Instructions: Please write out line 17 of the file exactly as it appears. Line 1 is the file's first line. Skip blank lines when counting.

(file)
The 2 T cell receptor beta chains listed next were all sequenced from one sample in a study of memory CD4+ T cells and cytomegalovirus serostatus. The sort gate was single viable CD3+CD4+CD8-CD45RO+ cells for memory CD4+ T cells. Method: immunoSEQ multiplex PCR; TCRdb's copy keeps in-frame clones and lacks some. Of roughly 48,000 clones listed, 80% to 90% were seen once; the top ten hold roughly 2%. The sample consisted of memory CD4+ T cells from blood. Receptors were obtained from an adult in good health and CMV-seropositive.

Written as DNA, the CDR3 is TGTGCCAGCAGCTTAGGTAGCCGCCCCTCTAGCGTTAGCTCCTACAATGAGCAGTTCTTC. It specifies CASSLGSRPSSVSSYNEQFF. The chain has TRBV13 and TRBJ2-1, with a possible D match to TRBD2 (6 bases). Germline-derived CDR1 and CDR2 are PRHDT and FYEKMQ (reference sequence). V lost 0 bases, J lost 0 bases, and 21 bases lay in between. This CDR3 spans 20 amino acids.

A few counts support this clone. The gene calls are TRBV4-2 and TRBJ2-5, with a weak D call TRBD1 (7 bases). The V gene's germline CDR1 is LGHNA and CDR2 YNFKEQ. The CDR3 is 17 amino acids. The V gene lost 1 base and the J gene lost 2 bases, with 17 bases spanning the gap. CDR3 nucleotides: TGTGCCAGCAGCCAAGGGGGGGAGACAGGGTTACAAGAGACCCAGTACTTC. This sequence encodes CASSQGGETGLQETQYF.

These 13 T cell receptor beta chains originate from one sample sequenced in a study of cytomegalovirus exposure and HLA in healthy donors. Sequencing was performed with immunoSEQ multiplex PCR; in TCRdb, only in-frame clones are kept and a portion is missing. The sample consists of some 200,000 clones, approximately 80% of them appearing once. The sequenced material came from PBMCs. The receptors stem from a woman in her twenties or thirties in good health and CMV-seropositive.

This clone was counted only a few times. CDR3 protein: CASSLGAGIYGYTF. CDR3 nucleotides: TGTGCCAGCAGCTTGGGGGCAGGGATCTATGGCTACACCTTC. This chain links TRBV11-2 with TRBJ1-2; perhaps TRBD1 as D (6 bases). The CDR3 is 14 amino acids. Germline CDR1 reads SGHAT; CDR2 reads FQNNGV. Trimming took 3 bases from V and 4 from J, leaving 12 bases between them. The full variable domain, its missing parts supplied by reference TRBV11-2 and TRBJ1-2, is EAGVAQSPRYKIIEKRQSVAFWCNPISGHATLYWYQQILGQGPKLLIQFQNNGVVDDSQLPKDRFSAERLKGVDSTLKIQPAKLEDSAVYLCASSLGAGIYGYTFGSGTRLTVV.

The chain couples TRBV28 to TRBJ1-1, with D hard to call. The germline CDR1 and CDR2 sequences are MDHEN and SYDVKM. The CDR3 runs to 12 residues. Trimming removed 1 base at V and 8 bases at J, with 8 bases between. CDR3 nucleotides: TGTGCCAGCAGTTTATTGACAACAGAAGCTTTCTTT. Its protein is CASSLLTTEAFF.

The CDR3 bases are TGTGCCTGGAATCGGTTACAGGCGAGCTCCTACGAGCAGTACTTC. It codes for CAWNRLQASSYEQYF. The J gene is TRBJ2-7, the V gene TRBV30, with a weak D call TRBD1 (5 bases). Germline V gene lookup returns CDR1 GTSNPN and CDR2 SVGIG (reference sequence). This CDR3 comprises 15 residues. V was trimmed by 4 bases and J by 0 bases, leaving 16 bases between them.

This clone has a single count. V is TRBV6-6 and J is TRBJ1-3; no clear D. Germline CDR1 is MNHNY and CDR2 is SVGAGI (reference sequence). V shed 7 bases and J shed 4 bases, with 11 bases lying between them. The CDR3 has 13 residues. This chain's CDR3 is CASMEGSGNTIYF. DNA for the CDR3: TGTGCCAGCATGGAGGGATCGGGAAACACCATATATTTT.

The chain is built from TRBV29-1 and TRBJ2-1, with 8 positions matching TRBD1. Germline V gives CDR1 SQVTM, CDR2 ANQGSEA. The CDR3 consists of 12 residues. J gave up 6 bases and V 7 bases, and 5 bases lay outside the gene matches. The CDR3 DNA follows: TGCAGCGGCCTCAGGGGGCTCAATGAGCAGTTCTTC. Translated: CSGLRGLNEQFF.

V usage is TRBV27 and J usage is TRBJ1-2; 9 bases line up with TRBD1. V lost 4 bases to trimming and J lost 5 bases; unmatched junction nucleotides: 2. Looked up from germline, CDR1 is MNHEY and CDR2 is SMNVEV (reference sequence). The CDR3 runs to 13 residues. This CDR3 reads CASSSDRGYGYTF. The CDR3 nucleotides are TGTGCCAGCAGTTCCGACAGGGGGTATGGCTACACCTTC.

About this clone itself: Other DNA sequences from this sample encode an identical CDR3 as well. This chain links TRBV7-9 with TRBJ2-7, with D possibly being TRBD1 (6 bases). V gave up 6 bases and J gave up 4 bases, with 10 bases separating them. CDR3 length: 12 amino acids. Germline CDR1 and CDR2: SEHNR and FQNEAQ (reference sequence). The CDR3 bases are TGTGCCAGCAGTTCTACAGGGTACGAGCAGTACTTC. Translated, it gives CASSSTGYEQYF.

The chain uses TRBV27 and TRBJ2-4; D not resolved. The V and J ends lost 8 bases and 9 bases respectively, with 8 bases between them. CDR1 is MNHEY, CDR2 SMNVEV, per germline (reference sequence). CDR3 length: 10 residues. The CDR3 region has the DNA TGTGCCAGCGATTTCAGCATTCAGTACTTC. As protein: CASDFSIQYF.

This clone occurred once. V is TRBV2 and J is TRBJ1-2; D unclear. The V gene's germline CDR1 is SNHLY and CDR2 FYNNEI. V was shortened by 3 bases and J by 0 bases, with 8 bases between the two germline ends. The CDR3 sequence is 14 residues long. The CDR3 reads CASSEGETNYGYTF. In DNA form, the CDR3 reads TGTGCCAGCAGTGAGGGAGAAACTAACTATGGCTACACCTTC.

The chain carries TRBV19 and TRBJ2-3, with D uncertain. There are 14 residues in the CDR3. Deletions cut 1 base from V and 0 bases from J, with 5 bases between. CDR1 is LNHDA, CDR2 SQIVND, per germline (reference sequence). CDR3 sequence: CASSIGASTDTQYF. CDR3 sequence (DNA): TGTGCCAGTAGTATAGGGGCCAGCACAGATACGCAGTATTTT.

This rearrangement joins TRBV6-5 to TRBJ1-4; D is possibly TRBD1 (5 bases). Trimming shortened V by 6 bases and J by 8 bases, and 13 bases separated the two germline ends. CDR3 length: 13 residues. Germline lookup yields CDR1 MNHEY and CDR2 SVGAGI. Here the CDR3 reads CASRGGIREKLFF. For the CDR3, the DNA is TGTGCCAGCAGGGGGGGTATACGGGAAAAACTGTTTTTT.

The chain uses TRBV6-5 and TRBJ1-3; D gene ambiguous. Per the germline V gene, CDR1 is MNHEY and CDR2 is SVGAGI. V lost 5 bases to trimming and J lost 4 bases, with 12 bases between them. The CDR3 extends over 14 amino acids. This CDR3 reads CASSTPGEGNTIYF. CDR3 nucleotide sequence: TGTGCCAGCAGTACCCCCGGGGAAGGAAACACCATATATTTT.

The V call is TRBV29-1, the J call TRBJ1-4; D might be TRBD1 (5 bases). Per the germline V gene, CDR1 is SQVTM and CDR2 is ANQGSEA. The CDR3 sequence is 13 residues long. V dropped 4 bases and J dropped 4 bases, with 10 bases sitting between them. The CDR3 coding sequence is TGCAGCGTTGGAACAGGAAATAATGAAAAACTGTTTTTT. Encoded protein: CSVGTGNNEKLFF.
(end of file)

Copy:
The V call is TRBV29-1, the J call TRBJ1-4; D might be TRBD1 (5 bases). Per the germline V gene, CDR1 is SQVTM and CDR2 is ANQGSEA. The CDR3 sequence is 13 residues long. V dropped 4 bases and J dropped 4 bases, with 10 bases sitting between them. The CDR3 coding sequence is TGCAGCGTTGGAACAGGAAATAATGAAAAACTGTTTTTT. Encoded protein: CSVGTGNNEKLFF.